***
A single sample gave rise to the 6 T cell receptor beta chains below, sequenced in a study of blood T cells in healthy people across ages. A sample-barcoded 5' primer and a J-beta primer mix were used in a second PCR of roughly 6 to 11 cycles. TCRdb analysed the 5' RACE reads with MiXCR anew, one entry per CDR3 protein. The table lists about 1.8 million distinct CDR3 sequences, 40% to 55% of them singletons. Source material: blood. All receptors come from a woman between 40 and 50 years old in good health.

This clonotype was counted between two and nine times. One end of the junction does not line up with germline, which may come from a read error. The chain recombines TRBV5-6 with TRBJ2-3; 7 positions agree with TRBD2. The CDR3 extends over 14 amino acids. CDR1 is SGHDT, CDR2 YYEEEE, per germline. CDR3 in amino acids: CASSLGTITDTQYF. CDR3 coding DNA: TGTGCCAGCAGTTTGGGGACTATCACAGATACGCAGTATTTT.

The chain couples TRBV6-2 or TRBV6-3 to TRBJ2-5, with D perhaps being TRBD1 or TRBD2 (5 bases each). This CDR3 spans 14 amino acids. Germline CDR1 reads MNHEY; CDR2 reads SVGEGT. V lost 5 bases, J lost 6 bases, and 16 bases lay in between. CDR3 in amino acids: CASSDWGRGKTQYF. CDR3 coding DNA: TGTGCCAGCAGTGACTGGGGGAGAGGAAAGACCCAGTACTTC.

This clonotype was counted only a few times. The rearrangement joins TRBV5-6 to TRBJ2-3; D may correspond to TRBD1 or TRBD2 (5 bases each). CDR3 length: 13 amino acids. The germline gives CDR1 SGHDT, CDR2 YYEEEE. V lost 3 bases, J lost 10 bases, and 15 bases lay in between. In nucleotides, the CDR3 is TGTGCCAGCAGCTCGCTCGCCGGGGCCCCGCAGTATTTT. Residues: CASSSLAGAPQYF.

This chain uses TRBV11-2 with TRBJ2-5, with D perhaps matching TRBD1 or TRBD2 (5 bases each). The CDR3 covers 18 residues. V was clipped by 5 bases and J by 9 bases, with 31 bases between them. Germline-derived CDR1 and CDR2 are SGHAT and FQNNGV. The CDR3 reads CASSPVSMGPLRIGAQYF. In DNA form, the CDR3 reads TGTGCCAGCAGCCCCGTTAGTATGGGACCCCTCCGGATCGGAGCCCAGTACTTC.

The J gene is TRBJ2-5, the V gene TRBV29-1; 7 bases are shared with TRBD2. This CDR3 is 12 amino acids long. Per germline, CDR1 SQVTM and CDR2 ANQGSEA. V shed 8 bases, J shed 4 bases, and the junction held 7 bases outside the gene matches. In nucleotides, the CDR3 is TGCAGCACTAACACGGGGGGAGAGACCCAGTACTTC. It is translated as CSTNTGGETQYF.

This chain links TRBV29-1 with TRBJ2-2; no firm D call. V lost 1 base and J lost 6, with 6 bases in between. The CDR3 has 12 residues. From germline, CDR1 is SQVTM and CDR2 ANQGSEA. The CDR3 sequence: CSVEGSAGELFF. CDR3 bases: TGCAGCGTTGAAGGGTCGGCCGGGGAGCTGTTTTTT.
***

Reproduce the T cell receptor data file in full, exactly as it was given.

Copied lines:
A single sample gave rise to the 6 T cell receptor beta chains below, sequenced in a study of blood T cells in healthy people across ages. A sample-barcoded 5' primer and a J-beta primer mix were used in a second PCR of roughly 6 to 11 cycles. TCRdb analysed the 5' RACE reads with MiXCR anew, one entry per CDR3 protein. The table lists about 1.8 million distinct CDR3 sequences, 40% to 55% of them singletons. Source material: blood. All receptors come from a woman between 40 and 50 years old in good health.

This clonotype was counted between two and nine times. One end of the junction does not line up with germline, which may come from a read error. The chain recombines TRBV5-6 with TRBJ2-3; 7 positions agree with TRBD2. The CDR3 extends over 14 amino acids. CDR1 is SGHDT, CDR2 YYEEEE, per germline. CDR3 in amino acids: CASSLGTITDTQYF. CDR3 coding DNA: TGTGCCAGCAGTTTGGGGACTATCACAGATACGCAGTATTTT.

The chain couples TRBV6-2 or TRBV6-3 to TRBJ2-5, with D perhaps being TRBD1 or TRBD2 (5 bases each). This CDR3 spans 14 amino acids. Germline CDR1 reads MNHEY; CDR2 reads SVGEGT. V lost 5 bases, J lost 6 bases, and 16 bases lay in between. CDR3 in amino acids: CASSDWGRGKTQYF. CDR3 coding DNA: TGTGCCAGCAGTGACTGGGGGAGAGGAAAGACCCAGTACTTC.

This clonotype was counted only a few times. The rearrangement joins TRBV5-6 to TRBJ2-3; D may correspond to TRBD1 or TRBD2 (5 bases each). CDR3 length: 13 amino acids. The germline gives CDR1 SGHDT, CDR2 YYEEEE. V lost 3 bases, J lost 10 bases, and 15 bases lay in between. In nucleotides, the CDR3 is TGTGCCAGCAGCTCGCTCGCCGGGGCCCCGCAGTATTTT. Residues: CASSSLAGAPQYF.

This chain uses TRBV11-2 with TRBJ2-5, with D perhaps matching TRBD1 or TRBD2 (5 bases each). The CDR3 covers 18 residues. V was clipped by 5 bases and J by 9 bases, with 31 bases between them. Germline-derived CDR1 and CDR2 are SGHAT and FQNNGV. The CDR3 reads CASSPVSMGPLRIGAQYF. In DNA form, the CDR3 reads TGTGCCAGCAGCCCCGTTAGTATGGGACCCCTCCGGATCGGAGCCCAGTACTTC.

The J gene is TRBJ2-5, the V gene TRBV29-1; 7 bases are shared with TRBD2. This CDR3 is 12 amino acids long. Per germline, CDR1 SQVTM and CDR2 ANQGSEA. V shed 8 bases, J shed 4 bases, and the junction held 7 bases outside the gene matches. In nucleotides, the CDR3 is TGCAGCACTAACACGGGGGGAGAGACCCAGTACTTC. It is translated as CSTNTGGETQYF.

This chain links TRBV29-1 with TRBJ2-2; no firm D call. V lost 1 base and J lost 6, with 6 bases in between. The CDR3 has 12 residues. From germline, CDR1 is SQVTM and CDR2 ANQGSEA. The CDR3 sequence: CSVEGSAGELFF. CDR3 bases: TGCAGCGTTGAAGGGTCGGCCGGGGAGCTGTTTTTT.